Opposition Leader Anthony Albanese says the Morrison government’s massive multi-billion JobKeeper mistake raises questions over how it will manage the economic recovery coming out of the coronavirus pandemic.
The government admitted to a $60 billion reporting error to its much-heralded JobKeeper program on Friday.
Rather than costing the budget $130 billion, the wage subsidy program to assist business and workers through the crisis has been slashed to $70 billion, and is now forecast to assist 3.5 million employees instead of 6.5 million.
“If they can’t manage a program like JobKeeper to the tune of a mistake of $60 billion, and three million people… then there has got to be a great question mark over how they’ll manage the economic recovery,” Mr Albanese told reporters in Sydney on Saturday.
“This is a government that’s good at boasting that the budget is ‘Back in Black’, that they’ve got this all under control, but when it comes to the detail they’re simply not capable of delivering.”
Labor has been calling for the JobKeeper payment to be broadened to casuals and other work groups that missed out, but the government has repeatedly rejected the idea, even with the program now much smaller.
Labor frontbencher Amanda Rishworth said the bungle was a “slap in the face” for close to one million workers who were told by the government that the program was over subscribed and they wouldn’t be allowed to enter it.
Liberal backbencher Julian Leeser said the JobKeeper program is due to be reviewed at the end of June and any changes to the program will be part of that discussion.
“I think it’s important to remember here that this is all borrowed money,” he told ABC TV.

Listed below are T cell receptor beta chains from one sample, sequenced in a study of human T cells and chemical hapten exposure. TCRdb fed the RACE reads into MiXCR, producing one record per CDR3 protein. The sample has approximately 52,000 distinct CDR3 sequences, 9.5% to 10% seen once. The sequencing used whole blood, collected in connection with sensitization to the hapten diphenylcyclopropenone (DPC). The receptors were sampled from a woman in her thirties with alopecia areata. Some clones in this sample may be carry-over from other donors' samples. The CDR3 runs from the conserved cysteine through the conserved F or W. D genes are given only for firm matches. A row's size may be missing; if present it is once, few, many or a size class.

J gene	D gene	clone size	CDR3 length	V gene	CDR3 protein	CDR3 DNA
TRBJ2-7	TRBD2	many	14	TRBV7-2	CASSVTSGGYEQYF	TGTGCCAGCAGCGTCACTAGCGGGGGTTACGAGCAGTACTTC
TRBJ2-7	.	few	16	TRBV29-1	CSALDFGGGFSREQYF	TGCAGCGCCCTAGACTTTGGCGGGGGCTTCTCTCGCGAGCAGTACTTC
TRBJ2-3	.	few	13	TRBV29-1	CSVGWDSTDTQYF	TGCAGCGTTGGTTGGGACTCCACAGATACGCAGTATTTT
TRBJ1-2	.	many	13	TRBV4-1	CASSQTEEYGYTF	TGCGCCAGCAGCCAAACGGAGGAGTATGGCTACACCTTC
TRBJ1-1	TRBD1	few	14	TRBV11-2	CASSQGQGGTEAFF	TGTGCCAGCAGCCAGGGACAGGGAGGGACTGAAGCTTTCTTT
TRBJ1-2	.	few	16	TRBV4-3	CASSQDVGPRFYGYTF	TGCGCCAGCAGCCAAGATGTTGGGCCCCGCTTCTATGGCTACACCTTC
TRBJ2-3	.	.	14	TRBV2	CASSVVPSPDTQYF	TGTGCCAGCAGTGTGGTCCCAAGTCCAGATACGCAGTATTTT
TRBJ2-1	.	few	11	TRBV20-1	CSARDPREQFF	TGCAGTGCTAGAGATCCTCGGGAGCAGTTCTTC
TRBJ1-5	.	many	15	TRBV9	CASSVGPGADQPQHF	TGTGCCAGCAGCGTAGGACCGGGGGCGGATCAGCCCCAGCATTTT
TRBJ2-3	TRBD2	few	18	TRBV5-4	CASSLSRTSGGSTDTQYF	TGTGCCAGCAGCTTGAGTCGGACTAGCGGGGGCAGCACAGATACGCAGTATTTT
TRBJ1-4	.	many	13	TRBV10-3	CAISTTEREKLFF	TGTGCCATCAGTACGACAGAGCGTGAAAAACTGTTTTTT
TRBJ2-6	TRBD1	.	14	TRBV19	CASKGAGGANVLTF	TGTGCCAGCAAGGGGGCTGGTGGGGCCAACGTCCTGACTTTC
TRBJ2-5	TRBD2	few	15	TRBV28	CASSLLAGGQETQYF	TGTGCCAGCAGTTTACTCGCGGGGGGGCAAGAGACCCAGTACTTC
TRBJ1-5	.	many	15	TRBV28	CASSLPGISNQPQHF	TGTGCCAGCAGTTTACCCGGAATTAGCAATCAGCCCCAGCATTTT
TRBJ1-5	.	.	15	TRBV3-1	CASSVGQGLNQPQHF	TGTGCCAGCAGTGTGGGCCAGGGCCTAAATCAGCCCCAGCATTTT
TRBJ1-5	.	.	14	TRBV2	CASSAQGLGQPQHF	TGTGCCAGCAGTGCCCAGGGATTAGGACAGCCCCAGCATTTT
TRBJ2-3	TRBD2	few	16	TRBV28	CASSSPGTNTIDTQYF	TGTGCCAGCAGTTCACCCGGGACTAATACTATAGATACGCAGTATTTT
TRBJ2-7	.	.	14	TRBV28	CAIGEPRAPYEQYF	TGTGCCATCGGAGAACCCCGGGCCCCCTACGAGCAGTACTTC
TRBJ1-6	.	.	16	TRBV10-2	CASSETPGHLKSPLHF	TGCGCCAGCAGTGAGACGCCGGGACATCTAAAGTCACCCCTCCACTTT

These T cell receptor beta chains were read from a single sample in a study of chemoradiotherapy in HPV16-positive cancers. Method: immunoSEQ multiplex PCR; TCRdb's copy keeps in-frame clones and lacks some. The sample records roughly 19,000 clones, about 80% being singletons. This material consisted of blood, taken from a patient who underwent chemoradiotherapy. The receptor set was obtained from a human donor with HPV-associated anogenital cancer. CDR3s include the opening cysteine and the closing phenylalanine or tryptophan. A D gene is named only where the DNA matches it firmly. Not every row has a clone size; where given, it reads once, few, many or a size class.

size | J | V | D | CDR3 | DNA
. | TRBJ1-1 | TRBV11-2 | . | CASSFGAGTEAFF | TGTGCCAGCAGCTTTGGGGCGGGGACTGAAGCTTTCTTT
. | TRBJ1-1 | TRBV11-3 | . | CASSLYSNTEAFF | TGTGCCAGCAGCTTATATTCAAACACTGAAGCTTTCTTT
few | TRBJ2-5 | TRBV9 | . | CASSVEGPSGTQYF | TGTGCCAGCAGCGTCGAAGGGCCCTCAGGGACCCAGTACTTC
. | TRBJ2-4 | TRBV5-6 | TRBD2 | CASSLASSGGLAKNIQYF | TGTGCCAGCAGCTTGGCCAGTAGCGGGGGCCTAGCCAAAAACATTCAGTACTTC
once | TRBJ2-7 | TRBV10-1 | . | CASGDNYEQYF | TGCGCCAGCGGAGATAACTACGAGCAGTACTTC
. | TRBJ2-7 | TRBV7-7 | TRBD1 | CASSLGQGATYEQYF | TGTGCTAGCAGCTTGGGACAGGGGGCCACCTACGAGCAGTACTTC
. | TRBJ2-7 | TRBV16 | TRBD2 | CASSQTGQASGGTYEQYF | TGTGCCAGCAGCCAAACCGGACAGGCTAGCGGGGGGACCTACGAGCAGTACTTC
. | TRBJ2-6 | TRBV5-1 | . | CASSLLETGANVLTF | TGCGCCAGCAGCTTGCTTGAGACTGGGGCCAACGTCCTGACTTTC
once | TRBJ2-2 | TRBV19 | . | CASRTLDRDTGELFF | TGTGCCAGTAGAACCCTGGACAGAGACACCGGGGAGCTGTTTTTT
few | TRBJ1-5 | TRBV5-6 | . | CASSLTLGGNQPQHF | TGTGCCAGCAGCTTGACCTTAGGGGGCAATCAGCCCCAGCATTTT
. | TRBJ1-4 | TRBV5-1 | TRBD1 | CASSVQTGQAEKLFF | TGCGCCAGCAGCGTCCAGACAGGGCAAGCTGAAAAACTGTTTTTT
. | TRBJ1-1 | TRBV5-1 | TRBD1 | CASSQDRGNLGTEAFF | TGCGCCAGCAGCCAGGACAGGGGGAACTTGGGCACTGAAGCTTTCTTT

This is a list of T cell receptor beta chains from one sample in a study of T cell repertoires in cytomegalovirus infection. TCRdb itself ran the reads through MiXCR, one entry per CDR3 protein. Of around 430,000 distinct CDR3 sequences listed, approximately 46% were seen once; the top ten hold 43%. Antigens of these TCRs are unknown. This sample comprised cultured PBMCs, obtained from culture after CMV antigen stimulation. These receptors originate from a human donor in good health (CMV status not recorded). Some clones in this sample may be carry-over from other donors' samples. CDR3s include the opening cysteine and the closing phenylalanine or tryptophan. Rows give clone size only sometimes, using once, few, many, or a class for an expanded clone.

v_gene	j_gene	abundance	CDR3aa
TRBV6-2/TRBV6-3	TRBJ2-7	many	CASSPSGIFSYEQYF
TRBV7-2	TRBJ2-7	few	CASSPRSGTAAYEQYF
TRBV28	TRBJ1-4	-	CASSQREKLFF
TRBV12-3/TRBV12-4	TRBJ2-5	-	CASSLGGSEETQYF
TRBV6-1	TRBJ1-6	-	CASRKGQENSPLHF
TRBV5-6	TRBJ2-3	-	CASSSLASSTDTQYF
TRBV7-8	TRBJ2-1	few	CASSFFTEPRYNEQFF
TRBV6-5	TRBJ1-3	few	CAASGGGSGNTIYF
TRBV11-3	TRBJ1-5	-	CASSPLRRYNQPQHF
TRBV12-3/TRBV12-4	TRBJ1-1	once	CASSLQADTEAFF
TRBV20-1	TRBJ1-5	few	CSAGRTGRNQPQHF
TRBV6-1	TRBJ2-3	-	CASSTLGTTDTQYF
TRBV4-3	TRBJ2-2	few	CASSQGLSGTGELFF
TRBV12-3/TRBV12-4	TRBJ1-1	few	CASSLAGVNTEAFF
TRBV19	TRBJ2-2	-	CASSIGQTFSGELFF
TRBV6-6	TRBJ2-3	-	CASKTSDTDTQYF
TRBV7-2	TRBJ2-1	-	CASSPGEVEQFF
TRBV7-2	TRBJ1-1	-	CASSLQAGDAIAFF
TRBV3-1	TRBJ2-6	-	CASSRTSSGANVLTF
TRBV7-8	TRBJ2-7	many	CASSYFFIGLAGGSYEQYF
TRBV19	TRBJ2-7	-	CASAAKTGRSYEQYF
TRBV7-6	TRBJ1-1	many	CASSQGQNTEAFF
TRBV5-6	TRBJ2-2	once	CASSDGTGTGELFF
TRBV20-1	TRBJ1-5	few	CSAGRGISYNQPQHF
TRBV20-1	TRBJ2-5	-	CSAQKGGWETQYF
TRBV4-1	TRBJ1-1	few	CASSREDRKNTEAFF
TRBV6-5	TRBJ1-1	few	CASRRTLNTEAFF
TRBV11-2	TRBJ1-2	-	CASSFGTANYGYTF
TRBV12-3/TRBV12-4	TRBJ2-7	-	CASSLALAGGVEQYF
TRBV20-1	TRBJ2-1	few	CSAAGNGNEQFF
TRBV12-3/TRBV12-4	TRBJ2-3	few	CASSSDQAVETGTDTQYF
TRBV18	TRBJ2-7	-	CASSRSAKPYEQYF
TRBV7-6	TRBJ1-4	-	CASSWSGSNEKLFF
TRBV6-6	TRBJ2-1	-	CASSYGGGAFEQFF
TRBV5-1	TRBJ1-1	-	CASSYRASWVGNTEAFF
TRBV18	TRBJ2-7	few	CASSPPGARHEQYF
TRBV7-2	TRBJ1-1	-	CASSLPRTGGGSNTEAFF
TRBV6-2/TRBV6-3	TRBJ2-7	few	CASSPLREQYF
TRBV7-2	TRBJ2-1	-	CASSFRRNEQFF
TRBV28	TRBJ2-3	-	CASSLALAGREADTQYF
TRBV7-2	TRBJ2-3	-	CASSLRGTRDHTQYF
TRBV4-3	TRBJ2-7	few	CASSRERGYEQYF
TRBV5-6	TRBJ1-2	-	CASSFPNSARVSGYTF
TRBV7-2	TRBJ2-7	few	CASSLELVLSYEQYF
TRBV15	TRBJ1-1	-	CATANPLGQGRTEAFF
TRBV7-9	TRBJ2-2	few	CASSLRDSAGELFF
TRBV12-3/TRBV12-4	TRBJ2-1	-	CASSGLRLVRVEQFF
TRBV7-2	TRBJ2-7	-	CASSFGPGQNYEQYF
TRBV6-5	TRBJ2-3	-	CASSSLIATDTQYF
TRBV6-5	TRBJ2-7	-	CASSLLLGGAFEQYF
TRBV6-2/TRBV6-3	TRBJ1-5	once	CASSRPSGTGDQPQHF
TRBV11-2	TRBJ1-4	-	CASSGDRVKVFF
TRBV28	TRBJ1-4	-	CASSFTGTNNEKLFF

“So instead of paying back $130 billion of borrowed money, we’re paying back $70 billion of borrowed money. That’s still a very large amount of money that taxpayers of the current generation and future generations will need to pay back.”
The “reporting error” announced by Treasury and the Australian Taxation Office came as 15 new COVID-19 cases were recorded across the country on Friday.
The national death toll stands at 101.
A nurse who continued to show up to work at an aged-care home with symptoms for COVID-19 at the North Rockhampton Nursing Centre has been referred to Queensland’s anti-corruption body.
She was suspended while an investigation is underway and is now in home isolation.
Chief nursing and midwifery officer Alison McMillan says it’s important for Australians not to drop the ball as restrictions ease.
In NSW up to 50 people able to dine in restaurants, pubs and cafes from June 1 – well above the limits in other states and territories.
In South Australia all cafes and restaurants can serve up to 10 patrons indoors and as well as 10 outdoors.
Victoria announced its Year 11 and 12 students will begin exams in early November and have their results by the end of the year, as schools prepare to reopen next week.
In Tasmania Years 11 and 12 plus kindergarten to Year 6 are set to return to classrooms from Monday.